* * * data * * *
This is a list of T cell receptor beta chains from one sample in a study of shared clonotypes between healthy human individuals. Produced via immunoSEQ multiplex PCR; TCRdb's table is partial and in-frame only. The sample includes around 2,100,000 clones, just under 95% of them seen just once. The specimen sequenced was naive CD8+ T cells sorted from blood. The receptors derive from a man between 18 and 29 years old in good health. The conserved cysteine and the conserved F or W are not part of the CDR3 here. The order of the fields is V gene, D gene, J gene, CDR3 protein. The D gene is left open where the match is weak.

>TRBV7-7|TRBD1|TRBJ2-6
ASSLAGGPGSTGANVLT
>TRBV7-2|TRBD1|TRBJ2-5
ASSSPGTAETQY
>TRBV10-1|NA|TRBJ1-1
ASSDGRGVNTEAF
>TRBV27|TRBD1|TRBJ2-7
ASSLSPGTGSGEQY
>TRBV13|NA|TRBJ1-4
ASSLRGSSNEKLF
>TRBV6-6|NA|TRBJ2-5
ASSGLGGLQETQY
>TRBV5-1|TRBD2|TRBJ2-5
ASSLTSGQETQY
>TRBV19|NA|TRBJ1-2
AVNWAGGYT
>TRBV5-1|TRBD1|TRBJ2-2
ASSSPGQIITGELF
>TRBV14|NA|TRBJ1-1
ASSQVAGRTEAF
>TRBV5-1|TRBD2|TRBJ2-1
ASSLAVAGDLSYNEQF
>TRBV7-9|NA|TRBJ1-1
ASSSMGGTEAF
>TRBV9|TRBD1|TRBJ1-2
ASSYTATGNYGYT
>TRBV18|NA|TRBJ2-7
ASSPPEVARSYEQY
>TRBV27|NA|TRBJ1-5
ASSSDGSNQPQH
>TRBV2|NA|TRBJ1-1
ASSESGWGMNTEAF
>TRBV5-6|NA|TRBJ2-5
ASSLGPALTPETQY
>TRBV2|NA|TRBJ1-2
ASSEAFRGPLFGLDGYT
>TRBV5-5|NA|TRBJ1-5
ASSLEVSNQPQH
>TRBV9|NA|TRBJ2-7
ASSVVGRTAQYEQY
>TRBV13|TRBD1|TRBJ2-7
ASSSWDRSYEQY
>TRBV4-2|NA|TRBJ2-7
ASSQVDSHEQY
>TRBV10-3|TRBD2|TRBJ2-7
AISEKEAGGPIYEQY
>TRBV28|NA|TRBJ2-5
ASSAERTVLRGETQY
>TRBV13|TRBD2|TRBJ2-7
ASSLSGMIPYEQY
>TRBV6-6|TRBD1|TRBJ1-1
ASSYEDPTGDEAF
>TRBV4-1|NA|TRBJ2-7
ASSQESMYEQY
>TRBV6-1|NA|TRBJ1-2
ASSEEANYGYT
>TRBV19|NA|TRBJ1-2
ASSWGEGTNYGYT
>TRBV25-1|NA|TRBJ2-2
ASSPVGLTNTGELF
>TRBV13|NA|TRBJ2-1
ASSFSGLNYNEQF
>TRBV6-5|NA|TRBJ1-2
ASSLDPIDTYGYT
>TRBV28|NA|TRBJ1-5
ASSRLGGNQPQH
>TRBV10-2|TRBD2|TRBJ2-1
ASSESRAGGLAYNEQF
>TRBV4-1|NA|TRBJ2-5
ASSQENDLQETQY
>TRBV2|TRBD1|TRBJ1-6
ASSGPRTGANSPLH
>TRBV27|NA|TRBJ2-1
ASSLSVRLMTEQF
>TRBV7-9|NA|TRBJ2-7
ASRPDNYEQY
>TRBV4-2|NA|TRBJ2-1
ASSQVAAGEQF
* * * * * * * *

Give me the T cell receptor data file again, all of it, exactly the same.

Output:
This is a list of T cell receptor beta chains from one sample in a study of shared clonotypes between healthy human individuals. Produced via immunoSEQ multiplex PCR; TCRdb's table is partial and in-frame only. The sample includes around 2,100,000 clones, just under 95% of them seen just once. The specimen sequenced was naive CD8+ T cells sorted from blood. The receptors derive from a man between 18 and 29 years old in good health. The conserved cysteine and the conserved F or W are not part of the CDR3 here. The order of the fields is V gene, D gene, J gene, CDR3 protein. The D gene is left open where the match is weak.

>TRBV7-7|TRBD1|TRBJ2-6
ASSLAGGPGSTGANVLT
>TRBV7-2|TRBD1|TRBJ2-5
ASSSPGTAETQY
>TRBV10-1|NA|TRBJ1-1
ASSDGRGVNTEAF
>TRBV27|TRBD1|TRBJ2-7
ASSLSPGTGSGEQY
>TRBV13|NA|TRBJ1-4
ASSLRGSSNEKLF
>TRBV6-6|NA|TRBJ2-5
ASSGLGGLQETQY
>TRBV5-1|TRBD2|TRBJ2-5
ASSLTSGQETQY
>TRBV19|NA|TRBJ1-2
AVNWAGGYT
>TRBV5-1|TRBD1|TRBJ2-2
ASSSPGQIITGELF
>TRBV14|NA|TRBJ1-1
ASSQVAGRTEAF
>TRBV5-1|TRBD2|TRBJ2-1
ASSLAVAGDLSYNEQF
>TRBV7-9|NA|TRBJ1-1
ASSSMGGTEAF
>TRBV9|TRBD1|TRBJ1-2
ASSYTATGNYGYT
>TRBV18|NA|TRBJ2-7
ASSPPEVARSYEQY
>TRBV27|NA|TRBJ1-5
ASSSDGSNQPQH
>TRBV2|NA|TRBJ1-1
ASSESGWGMNTEAF
>TRBV5-6|NA|TRBJ2-5
ASSLGPALTPETQY
>TRBV2|NA|TRBJ1-2
ASSEAFRGPLFGLDGYT
>TRBV5-5|NA|TRBJ1-5
ASSLEVSNQPQH
>TRBV9|NA|TRBJ2-7
ASSVVGRTAQYEQY
>TRBV13|TRBD1|TRBJ2-7
ASSSWDRSYEQY
>TRBV4-2|NA|TRBJ2-7
ASSQVDSHEQY
>TRBV10-3|TRBD2|TRBJ2-7
AISEKEAGGPIYEQY
>TRBV28|NA|TRBJ2-5
ASSAERTVLRGETQY
>TRBV13|TRBD2|TRBJ2-7
ASSLSGMIPYEQY
>TRBV6-6|TRBD1|TRBJ1-1
ASSYEDPTGDEAF
>TRBV4-1|NA|TRBJ2-7
ASSQESMYEQY
>TRBV6-1|NA|TRBJ1-2
ASSEEANYGYT
>TRBV19|NA|TRBJ1-2
ASSWGEGTNYGYT
>TRBV25-1|NA|TRBJ2-2
ASSPVGLTNTGELF
>TRBV13|NA|TRBJ2-1
ASSFSGLNYNEQF
>TRBV6-5|NA|TRBJ1-2
ASSLDPIDTYGYT
>TRBV28|NA|TRBJ1-5
ASSRLGGNQPQH
>TRBV10-2|TRBD2|TRBJ2-1
ASSESRAGGLAYNEQF
>TRBV4-1|NA|TRBJ2-5
ASSQENDLQETQY
>TRBV2|TRBD1|TRBJ1-6
ASSGPRTGANSPLH
>TRBV27|NA|TRBJ2-1
ASSLSVRLMTEQF
>TRBV7-9|NA|TRBJ2-7
ASRPDNYEQY
>TRBV4-2|NA|TRBJ2-1
ASSQVAAGEQF